It was in this turmoil that a white farming family moved from their home in Tennessee to the fertile farmlands of the eastern Mississippi Territory, a place known today as Clarke County, Alabama. James Rodgers, his wife Elly, and their eleven children unknowingly entered a hornet’s nest.

If you have read the first book in the Okatibbee Creek series, “Okatibbee Creek,” you will be familiar with its heroine, Mary Ann Rodgers. “Elly Hays” is about Mary Ann’s paternal grandmother, Elizabeth Hays Rodgers, better known as Elly. If you have not read any of the Okatibbee Creek series, they are a collection of stories about one family and the strong women of our past. These are the real-life stories of my grandmothers, aunts, and cousins, but if you live in the U. S., they could also be the stories of your female ancestors – the women who fought for us, for our safety, our lives, and our freedom, and who sacrificed everything with the depth of their love and their astounding bravery.

Elly Hays will be release October 2013 in paperback, Kindle, and Nook.

elly cover_web

A to Z Challenge – J is for James C Howington

Blogging from A to Z April 2013 Challenge

J is for James C Howington 

James was my 3rd great grandfather. He was born in Wake County, NC on 15 Jan 1823 to Nimrod Howington and Milbury Bradley.  He was the second born of thirteen children. He was 5′ 11″ and had auburn hair and gray/blue eyes.

At some point, he ended up in Sumter Co, AL and married Amelia “Ann” Smith on 24 Sept 1843. His son also married a Smith (my great great grandparents), and I heard through family members that she was a Choctaw Indian. The Indians were all but run out of MS and AL in the 1830s following the signing of the Treaty of Dancing Rabbit Creek. The ones who stayed changed their names to assimilate into the white European culture. They chose names like Smith, so there is a good chance Amelia was an Indian also.

By 1850, they had taken up residence in Newton Co, MS and had ten children before the start of the Civil War. James signed up with the 5th Mississippi Infantry, Co. A, on 7 July 1862. He was captured 15 Jun 1864 and held prisoner at Rock Island, Illinois. When the war ended, he returned home and they had two more children.

james c howington pow

His great grandparents (my 6th greats) were Robert and Mary Morris. I’ll let you look them up yourself, but it is proof we have been here in the U.S. for a very long time. Oh, all right, I know you won’t go look. He was one of the signers of the Declaration of Independence. You’ll go look now, won’t you? Yeah, that was my pappy. We seem to have a rebellious streak in our family.howington james c great grandparents robert and mary morris

James died around 1880 at the age of 57 and is buried in Pleasant Grove Missionary Baptist Church Cemetery, a few miles from his home.

howington James C Howington Headstone

A to Z Challenge – H is for Hays

Blogging from A to Z April 2013 Challenge

H is for Hays

I write a lot about my Rodgers ancestors, but playing just as an important role in the fact that I am sitting here are my Hays ancestors.

My fifth great grandma was Elizabeth “Elly” Hays. She was born just before the start of the Revolutionary War either in Tennessee or North Carolina to Samuel Hays and Elizabeth Pricilla Brawford. Records say North Carolina, but her father was born and died in Davison County, Tennessee, so NC seems strange. Her little brother, Charles, was also born in NC, so it is possible the family lived there for a while. And her paternal grandfather died in NC, so the family definitely had a connection there. I haven’t researched her thoroughly (yet), but it looks like she was the only girl with at least four brothers.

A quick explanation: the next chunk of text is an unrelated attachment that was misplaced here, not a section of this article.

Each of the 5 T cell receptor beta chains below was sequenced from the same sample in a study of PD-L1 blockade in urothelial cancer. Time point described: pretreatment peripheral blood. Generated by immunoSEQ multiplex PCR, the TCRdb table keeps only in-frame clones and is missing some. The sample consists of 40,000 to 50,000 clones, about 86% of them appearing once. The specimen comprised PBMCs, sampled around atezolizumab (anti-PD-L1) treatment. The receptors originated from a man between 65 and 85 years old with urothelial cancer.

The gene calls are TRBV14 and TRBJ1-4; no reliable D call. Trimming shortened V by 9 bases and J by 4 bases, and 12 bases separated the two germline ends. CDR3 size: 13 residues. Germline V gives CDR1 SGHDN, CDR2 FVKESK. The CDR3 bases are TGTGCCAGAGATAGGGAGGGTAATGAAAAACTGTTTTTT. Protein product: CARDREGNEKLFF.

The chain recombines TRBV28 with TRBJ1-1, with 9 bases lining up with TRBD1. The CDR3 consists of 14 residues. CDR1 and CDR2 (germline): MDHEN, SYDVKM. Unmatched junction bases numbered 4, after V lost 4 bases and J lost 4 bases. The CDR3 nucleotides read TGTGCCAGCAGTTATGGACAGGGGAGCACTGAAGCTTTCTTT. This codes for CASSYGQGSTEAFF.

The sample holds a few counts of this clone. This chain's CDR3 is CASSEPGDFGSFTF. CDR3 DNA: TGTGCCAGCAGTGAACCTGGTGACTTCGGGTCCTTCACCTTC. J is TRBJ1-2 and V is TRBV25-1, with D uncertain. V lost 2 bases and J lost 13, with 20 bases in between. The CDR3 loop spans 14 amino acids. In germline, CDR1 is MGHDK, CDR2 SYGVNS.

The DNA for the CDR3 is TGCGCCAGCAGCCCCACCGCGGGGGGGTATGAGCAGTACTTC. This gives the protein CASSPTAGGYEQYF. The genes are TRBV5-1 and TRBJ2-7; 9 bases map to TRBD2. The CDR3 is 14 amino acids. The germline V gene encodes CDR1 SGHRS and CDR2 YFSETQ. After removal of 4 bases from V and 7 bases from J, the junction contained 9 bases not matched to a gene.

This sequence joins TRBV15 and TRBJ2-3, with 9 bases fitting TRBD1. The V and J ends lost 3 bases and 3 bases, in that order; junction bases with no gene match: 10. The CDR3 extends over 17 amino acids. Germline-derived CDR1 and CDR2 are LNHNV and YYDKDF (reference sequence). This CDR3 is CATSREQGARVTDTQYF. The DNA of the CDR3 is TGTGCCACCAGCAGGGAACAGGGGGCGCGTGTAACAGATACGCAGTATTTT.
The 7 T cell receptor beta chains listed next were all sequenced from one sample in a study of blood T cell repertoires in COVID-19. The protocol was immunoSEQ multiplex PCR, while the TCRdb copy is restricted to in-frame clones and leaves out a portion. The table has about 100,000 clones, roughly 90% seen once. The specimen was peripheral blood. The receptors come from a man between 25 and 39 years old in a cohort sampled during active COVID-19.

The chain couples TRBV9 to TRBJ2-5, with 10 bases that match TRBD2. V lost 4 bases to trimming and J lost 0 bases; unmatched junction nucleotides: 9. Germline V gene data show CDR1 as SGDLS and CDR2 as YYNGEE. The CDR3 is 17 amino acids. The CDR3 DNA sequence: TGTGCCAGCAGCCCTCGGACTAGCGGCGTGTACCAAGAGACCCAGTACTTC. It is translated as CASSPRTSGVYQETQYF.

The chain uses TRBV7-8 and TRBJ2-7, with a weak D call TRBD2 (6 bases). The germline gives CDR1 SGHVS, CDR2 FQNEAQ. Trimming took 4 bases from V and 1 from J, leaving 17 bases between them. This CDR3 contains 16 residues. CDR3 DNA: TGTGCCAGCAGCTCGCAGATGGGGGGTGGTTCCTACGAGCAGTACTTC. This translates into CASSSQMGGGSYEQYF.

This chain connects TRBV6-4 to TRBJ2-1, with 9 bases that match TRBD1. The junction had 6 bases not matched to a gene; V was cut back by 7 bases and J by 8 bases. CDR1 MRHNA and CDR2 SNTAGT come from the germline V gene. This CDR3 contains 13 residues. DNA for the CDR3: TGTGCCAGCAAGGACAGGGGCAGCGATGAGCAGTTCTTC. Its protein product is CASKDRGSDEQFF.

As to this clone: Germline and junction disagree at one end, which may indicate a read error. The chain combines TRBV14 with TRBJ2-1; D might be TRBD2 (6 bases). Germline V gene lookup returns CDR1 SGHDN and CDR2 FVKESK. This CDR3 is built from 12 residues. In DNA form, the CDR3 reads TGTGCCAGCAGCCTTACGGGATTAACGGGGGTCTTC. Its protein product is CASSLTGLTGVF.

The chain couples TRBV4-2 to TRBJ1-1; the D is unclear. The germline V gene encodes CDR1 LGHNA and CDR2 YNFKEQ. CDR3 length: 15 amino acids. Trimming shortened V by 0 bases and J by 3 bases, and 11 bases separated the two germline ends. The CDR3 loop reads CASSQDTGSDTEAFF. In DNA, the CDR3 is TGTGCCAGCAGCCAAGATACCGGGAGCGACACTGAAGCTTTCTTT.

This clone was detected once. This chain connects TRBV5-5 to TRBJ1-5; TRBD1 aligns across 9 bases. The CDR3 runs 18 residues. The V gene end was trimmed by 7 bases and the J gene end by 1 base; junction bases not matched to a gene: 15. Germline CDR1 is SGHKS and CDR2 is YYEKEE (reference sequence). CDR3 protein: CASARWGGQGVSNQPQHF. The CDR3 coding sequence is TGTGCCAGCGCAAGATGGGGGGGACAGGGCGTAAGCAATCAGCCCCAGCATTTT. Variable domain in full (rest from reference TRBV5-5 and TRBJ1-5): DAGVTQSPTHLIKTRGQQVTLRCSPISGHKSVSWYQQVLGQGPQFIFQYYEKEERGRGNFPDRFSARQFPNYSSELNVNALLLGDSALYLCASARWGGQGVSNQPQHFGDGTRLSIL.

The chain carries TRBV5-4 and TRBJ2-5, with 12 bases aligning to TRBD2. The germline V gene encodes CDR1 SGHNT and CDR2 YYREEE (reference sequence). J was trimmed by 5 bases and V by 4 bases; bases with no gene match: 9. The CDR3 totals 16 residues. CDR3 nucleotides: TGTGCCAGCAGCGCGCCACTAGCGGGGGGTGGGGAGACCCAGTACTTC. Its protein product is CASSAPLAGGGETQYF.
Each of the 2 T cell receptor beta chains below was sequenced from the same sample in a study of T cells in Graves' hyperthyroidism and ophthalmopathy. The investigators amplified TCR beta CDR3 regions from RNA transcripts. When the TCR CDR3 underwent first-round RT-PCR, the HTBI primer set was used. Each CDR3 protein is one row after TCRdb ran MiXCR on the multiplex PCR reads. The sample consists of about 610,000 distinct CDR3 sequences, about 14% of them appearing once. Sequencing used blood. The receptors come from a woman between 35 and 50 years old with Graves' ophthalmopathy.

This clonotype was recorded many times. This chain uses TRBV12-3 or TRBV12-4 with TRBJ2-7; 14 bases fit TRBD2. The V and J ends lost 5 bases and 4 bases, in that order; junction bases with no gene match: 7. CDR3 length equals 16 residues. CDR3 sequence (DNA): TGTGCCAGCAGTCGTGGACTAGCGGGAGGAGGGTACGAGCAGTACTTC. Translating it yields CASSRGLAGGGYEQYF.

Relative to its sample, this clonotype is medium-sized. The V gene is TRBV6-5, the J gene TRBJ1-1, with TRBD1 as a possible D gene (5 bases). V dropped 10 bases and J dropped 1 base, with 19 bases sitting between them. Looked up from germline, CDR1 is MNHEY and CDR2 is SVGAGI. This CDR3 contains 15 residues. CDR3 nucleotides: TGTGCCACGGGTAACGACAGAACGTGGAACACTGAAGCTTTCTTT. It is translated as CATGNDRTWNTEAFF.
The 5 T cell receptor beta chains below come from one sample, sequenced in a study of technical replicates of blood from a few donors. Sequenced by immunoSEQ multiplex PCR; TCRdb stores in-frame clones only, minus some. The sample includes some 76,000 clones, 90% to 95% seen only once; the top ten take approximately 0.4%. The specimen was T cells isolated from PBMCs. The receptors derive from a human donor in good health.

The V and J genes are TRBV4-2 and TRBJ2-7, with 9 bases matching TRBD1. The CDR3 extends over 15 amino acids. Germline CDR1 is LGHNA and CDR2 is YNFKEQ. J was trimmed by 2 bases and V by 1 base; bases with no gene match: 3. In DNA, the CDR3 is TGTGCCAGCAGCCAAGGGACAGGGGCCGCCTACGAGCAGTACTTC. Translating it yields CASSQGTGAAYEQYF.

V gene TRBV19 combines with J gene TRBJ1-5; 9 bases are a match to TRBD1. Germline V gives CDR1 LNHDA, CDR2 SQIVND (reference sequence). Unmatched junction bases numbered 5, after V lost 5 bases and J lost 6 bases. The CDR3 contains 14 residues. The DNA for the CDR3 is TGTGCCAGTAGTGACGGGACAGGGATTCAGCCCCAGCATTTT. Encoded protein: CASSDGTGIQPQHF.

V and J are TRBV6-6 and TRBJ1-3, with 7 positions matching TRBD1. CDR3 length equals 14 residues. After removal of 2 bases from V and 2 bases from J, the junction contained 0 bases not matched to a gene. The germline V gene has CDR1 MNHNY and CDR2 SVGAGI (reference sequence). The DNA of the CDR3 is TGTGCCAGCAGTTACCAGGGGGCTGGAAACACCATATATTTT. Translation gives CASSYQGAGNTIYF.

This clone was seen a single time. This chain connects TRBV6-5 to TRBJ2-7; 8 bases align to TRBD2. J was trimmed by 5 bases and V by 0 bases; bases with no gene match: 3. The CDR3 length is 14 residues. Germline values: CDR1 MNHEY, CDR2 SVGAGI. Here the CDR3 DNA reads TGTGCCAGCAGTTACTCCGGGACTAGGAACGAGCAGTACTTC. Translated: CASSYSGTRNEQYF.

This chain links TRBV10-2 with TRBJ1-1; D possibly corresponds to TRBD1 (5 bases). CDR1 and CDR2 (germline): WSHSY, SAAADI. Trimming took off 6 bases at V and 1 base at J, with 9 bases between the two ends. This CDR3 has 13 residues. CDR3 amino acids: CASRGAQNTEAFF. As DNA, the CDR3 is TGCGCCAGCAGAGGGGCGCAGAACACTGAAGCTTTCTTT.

Elly was sixteen when she married James Rodgers in Tennessee on 20 Dec 1790. She birthed twelve children. In 1811, the family packed up and moved to the eastern Mississippi Territory – a place called Alabama, which wouldn’t become a state for a few more years. You know how difficult it is going on a road trip with little kids in the car? Imagine being on a wagon for days with a dozen of the little rug rats and not a McDonalds in sight.

Map06-17

ban-mcdonalds

This was a time in history when the U. S. was flexing its political muscle and tensions were escalating, leading up to the War of 1812. And little did the Rodgers family know, they were moving into Creek territory. Not only were the Creek Indians fighting the U.S. Government, they had also broken into two sanctions and were fighting amongst themselves. The Rodgers family moved into the middle of a rat’s nest. They were harassed for years by the marauding Indians, taunting them and stealing their livestock, and the final straw, burning down their home.

In 1815, her two eldest sons, Hays (named after momma’s family) and Absolom, joined the Mississippi Militia to help fight off the hostile Creek Indians, and following the boy’s discharges in 1818, the family moved west to Lauderdale County, Mississippi.

Her husband died in Mississippi eight years later, and she moved back to Clarke County, Alabama and probably lived with her daughter Elizabeth. She died in Alabama in 1839 at the age of 65.

Elizabeth Hays Rodgers is the heroine of my coming book “Elly Hays” which is the third book in the Okatibbee Creek Series. It will be released Winter 2013.

“An Orphan’s Heart” new video trailer

My new book, “An Orphan’s Heart,” is currently at the editor, who is going to perform a modern-day miracle and turn my rough edges into a diamond.